Amongst a host of impacts, I was thrown into an unknown world of lingerie buying - post surgical bra land. For the uninitiated, this is a place you feel strangely ashamed to visit. It's hidden away, at the back of bright, inviting lingerie departments. The bras lurk sadly, hanging around looking baggy and apologetic; all they have to say for themselves is, "this is as good as it gets for you now girl, choose one."
You've probably seen them in the lingerie sections of department stores, on a display of lingerie accessories. Sometimes they're called chicken cutlets, chicken fillets, bra inserts, push-ups, gel pads, breast enhancers, shapers, or partials. But what are they for, exactly?
But, with our wedding now just weeks away, it is not the aisle that excites me as much as the fact I will be crossing the start line of the London Marathon by his side just hours later. I can think of no greater honour.
It's safe to say that society has accepted the body-mind-spirit connection, especially in times of stress and illness. Research is firmly behind the idea that one of the keys to all three is to take care of the first: the body. Scientists are now trying to determine specific ways that exercise improves the risks associated with cancer- before, during and after diagnosis.
With cancer, you have everything to lose. It can steal your loved ones, turn your skin to scars, crush your confidence and force you to stare in a mirror and not recognise the face staring back. And, in the case of breast cancer, if it spares your life, you must live in the fear that it might one day return unexpectedly to finish the job.
It just goes to show that cancer doesn't respect borders - it can happen to anybody, anywhere. If I can use my experience to support even one woman in Nigeria who wouldn't otherwise have access to the support they need, I'll be happy.
The 8th March marks International Women's Day, and I've been thinking about the different ways that women support each other during difficult times. I think back to how I drew strength from the women around me when I was first diagnosed with breast cancer.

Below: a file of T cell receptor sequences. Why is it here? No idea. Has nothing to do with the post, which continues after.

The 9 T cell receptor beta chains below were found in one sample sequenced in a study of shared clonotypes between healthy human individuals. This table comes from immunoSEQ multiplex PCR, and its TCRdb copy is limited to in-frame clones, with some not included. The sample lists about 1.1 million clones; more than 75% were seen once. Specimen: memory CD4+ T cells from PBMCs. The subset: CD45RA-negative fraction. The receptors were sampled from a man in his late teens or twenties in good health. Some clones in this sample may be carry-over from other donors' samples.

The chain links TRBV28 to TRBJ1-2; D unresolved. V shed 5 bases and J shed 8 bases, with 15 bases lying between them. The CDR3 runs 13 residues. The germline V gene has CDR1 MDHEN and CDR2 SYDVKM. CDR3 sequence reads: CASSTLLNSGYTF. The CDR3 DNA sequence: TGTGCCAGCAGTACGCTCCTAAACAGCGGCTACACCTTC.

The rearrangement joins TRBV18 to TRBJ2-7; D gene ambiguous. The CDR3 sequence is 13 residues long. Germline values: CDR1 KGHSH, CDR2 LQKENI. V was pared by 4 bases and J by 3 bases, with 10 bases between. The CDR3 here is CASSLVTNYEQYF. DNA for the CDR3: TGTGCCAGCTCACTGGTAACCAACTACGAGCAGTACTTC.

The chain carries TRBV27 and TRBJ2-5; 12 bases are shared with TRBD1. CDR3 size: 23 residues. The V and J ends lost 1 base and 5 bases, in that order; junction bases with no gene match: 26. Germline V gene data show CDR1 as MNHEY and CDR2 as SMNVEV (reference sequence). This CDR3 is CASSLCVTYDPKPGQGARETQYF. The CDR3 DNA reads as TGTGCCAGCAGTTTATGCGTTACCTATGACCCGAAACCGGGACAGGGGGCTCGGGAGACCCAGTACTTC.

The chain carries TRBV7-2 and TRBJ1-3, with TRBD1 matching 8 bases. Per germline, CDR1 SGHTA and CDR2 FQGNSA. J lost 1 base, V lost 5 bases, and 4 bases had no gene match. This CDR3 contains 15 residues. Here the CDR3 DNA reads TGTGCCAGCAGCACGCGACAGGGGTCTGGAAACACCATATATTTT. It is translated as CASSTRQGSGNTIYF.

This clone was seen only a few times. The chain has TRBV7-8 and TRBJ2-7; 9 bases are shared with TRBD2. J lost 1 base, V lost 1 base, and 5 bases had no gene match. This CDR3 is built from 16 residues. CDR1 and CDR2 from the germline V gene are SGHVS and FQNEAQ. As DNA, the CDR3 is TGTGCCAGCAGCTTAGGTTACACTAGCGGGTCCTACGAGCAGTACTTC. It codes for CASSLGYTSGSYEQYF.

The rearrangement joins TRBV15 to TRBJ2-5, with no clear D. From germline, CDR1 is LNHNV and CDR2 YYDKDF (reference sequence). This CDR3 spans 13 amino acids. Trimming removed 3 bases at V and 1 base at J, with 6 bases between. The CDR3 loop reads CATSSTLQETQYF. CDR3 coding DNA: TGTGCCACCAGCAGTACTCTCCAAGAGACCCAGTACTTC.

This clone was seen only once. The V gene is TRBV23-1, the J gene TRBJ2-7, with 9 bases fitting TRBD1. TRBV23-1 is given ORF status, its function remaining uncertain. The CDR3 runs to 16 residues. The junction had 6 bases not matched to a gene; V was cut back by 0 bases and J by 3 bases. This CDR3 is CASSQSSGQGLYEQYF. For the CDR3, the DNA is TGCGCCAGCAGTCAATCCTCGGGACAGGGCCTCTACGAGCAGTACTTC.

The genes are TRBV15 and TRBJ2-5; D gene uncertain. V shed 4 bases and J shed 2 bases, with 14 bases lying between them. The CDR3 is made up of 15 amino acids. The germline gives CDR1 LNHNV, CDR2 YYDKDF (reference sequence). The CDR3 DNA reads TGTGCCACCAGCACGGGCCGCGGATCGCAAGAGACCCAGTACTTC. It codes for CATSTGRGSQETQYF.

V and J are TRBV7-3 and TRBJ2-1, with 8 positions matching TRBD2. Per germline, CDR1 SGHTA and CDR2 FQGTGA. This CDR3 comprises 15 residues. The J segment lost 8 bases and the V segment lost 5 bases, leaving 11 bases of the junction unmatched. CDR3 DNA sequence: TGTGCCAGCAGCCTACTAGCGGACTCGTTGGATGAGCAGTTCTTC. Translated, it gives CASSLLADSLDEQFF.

Eight years ago, I had a double mastectomy when I was just 35 years old. Four years later, I had my ovaries and fallopian tubes removed. Yet I hadn't had a cancer diagnosis, or even signs or symptoms. This was purely an act of prevention.
When I think of the how breast cancer has affected me, the most imminent questions that come to my mind are: 1. Should the cancer have changed me? 2. For the worse AND the better? 3. What should my 'profile' look like? Stronger? Weaker? Both? If both, then how can weak and strong live together in harmony?
Because it's so gentle, swimming after breast surgery is an excellent way to exercise all your major muscle groups and avoid muscular atrophy that's sometimes seen in post-surgical patients who remain sedentary for prolonged periods. W
To the strangers who removed my breasts last week, thank you. Thank you for doing the job you do, which may well lead to me being alive for longer; to me spending more days and weeks and years with my family.
I've been a runner for many years. I've run marathons, parkruns and all distances in between. I had a year of running events planned to celebrate my 50th birthday in 2015 but that all unravelled when I found a lump in my breast, and was diagnosed with cancer.
Kadcyla is a wonder drug, keeping my lung tumours stable and healing the cancerous tumours in my spine to a point where there is No Evidence of Active Disease. I know others who've had similar amazing results, enabling them to return to work, care for their families, and contribute to society at large.
Today, I tried a new route. Along the river on the crisp icy grass, the sun glazing on my cheeks, I ran, my mind taking me forward, my feet following, slower on the bumps, making sure I was firmly grounded in the mud. Finding my balance, I wanted to protect myself from falling.
I had an ultrasound, biopsy and mammogram and went back into the waiting room for a while. Then I was called back into see the consultant and this time there was a lady sitting at the back of the room with a concerned look on her face.
I know that you're worried that this could be your last Christmas on this earth, but you thought that last year, and the year before. Life is a bitter-sweet gift - as Emily Dickinson said, "That it will never come again is what makes life so sweet" - and knowing this brings both sadness and joy.